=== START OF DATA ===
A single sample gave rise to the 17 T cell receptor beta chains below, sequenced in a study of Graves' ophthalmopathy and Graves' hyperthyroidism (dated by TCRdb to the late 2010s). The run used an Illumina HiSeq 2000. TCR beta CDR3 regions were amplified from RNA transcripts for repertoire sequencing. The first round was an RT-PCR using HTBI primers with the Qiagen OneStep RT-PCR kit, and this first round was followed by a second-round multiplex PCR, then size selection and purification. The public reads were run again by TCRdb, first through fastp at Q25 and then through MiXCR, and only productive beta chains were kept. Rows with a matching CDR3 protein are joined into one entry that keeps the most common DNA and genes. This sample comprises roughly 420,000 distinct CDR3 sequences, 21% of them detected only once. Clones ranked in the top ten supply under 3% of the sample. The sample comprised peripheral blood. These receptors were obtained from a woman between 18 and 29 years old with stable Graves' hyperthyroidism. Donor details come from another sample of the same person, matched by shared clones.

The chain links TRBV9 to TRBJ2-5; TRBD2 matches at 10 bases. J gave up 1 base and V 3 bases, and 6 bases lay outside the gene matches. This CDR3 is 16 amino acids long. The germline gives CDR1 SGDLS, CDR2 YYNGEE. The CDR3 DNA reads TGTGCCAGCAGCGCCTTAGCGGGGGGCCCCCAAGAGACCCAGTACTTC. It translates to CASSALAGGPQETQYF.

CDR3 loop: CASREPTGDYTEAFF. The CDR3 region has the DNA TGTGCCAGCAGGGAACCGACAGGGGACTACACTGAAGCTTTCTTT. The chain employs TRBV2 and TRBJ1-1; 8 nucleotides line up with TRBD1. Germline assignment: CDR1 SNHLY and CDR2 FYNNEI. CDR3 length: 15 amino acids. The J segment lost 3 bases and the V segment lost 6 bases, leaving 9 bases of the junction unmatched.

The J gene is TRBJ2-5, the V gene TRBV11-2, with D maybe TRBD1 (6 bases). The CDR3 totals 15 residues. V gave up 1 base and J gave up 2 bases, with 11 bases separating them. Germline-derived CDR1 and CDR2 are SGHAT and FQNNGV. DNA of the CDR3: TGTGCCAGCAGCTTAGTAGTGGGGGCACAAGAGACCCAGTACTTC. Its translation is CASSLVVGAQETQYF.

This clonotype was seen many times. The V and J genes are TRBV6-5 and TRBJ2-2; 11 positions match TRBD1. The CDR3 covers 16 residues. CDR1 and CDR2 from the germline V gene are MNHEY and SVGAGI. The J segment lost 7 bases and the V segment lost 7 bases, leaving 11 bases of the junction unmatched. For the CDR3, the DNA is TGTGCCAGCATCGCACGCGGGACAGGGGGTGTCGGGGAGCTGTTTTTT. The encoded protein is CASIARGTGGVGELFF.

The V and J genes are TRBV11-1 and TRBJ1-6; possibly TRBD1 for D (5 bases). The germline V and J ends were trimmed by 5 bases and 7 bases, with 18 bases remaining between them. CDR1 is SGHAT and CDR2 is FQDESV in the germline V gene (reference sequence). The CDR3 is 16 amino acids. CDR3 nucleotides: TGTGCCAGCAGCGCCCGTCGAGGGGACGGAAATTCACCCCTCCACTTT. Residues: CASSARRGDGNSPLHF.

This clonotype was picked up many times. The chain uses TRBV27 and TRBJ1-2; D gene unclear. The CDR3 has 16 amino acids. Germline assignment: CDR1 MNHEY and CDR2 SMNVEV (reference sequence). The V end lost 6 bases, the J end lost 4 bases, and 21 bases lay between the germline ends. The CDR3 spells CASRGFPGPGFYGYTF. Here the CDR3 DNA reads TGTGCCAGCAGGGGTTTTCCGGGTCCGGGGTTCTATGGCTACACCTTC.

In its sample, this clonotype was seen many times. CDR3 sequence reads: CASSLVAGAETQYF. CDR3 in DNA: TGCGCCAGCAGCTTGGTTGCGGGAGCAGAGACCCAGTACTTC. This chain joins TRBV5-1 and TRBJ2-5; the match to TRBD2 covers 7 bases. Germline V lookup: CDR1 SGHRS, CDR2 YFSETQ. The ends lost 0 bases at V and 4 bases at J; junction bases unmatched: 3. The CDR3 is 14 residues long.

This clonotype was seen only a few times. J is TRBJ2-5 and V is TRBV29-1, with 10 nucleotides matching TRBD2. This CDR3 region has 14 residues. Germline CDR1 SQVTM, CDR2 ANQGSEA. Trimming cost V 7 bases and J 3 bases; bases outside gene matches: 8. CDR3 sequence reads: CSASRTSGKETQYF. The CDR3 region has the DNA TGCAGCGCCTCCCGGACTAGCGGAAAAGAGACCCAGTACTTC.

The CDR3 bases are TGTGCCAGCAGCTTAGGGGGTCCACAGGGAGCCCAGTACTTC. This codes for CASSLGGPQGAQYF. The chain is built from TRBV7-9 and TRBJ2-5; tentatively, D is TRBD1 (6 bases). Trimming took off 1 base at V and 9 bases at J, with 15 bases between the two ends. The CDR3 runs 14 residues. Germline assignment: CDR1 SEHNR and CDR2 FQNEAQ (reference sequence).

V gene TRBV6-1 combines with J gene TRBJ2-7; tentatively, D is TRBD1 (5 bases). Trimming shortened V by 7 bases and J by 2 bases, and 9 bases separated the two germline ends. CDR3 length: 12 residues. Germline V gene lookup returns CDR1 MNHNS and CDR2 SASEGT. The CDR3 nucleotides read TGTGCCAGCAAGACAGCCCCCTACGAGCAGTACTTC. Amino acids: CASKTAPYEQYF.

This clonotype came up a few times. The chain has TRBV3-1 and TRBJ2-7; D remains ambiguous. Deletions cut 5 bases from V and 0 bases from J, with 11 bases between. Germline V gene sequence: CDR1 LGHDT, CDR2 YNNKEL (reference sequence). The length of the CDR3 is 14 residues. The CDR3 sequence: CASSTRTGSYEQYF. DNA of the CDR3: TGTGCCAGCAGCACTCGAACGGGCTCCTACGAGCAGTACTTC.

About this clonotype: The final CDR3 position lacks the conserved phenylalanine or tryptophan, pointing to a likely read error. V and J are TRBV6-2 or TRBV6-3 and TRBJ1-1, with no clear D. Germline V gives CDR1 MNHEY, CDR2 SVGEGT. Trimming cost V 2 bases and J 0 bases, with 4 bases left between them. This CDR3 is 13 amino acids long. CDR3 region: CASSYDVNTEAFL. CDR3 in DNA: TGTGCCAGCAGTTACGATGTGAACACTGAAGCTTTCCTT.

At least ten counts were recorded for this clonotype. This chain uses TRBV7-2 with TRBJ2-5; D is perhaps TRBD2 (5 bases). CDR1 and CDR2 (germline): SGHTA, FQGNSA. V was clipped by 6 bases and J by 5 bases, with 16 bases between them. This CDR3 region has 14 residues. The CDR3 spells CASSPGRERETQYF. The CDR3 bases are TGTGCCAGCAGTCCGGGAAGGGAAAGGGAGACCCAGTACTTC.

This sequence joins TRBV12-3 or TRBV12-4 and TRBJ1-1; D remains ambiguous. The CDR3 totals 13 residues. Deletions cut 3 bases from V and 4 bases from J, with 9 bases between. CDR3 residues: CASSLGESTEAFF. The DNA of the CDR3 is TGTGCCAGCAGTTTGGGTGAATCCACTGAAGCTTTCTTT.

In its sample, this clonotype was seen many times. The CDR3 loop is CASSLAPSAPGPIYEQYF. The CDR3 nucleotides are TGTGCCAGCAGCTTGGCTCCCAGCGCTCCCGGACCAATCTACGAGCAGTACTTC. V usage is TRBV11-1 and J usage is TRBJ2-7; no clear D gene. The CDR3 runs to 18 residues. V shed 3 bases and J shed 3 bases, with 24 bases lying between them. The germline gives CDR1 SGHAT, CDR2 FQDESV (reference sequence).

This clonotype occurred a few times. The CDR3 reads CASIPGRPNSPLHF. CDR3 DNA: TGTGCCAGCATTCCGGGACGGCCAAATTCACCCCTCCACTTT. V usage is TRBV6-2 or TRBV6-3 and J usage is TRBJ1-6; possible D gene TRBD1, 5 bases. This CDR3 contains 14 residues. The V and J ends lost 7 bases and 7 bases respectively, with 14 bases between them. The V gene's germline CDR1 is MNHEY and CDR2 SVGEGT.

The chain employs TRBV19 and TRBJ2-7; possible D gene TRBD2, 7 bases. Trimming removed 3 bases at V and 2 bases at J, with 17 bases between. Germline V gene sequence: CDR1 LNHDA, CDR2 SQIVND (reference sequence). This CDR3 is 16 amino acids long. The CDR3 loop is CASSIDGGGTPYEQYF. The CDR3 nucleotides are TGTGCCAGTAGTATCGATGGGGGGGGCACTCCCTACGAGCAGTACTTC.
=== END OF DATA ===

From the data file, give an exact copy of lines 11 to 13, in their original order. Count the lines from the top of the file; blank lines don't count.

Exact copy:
V gene TRBV6-1 combines with J gene TRBJ2-7; tentatively, D is TRBD1 (5 bases). Trimming shortened V by 7 bases and J by 2 bases, and 9 bases separated the two germline ends. CDR3 length: 12 residues. Germline V gene lookup returns CDR1 MNHNS and CDR2 SASEGT. The CDR3 nucleotides read TGTGCCAGCAAGACAGCCCCCTACGAGCAGTACTTC. Amino acids: CASKTAPYEQYF.

This clonotype came up a few times. The chain has TRBV3-1 and TRBJ2-7; D remains ambiguous. Deletions cut 5 bases from V and 0 bases from J, with 11 bases between. Germline V gene sequence: CDR1 LGHDT, CDR2 YNNKEL (reference sequence). The length of the CDR3 is 14 residues. The CDR3 sequence: CASSTRTGSYEQYF. DNA of the CDR3: TGTGCCAGCAGCACTCGAACGGGCTCCTACGAGCAGTACTTC.

About this clonotype: The final CDR3 position lacks the conserved phenylalanine or tryptophan, pointing to a likely read error. V and J are TRBV6-2 or TRBV6-3 and TRBJ1-1, with no clear D. Germline V gives CDR1 MNHEY, CDR2 SVGEGT. Trimming cost V 2 bases and J 0 bases, with 4 bases left between them. This CDR3 is 13 amino acids long. CDR3 region: CASSYDVNTEAFL. CDR3 in DNA: TGTGCCAGCAGTTACGATGTGAACACTGAAGCTTTCCTT.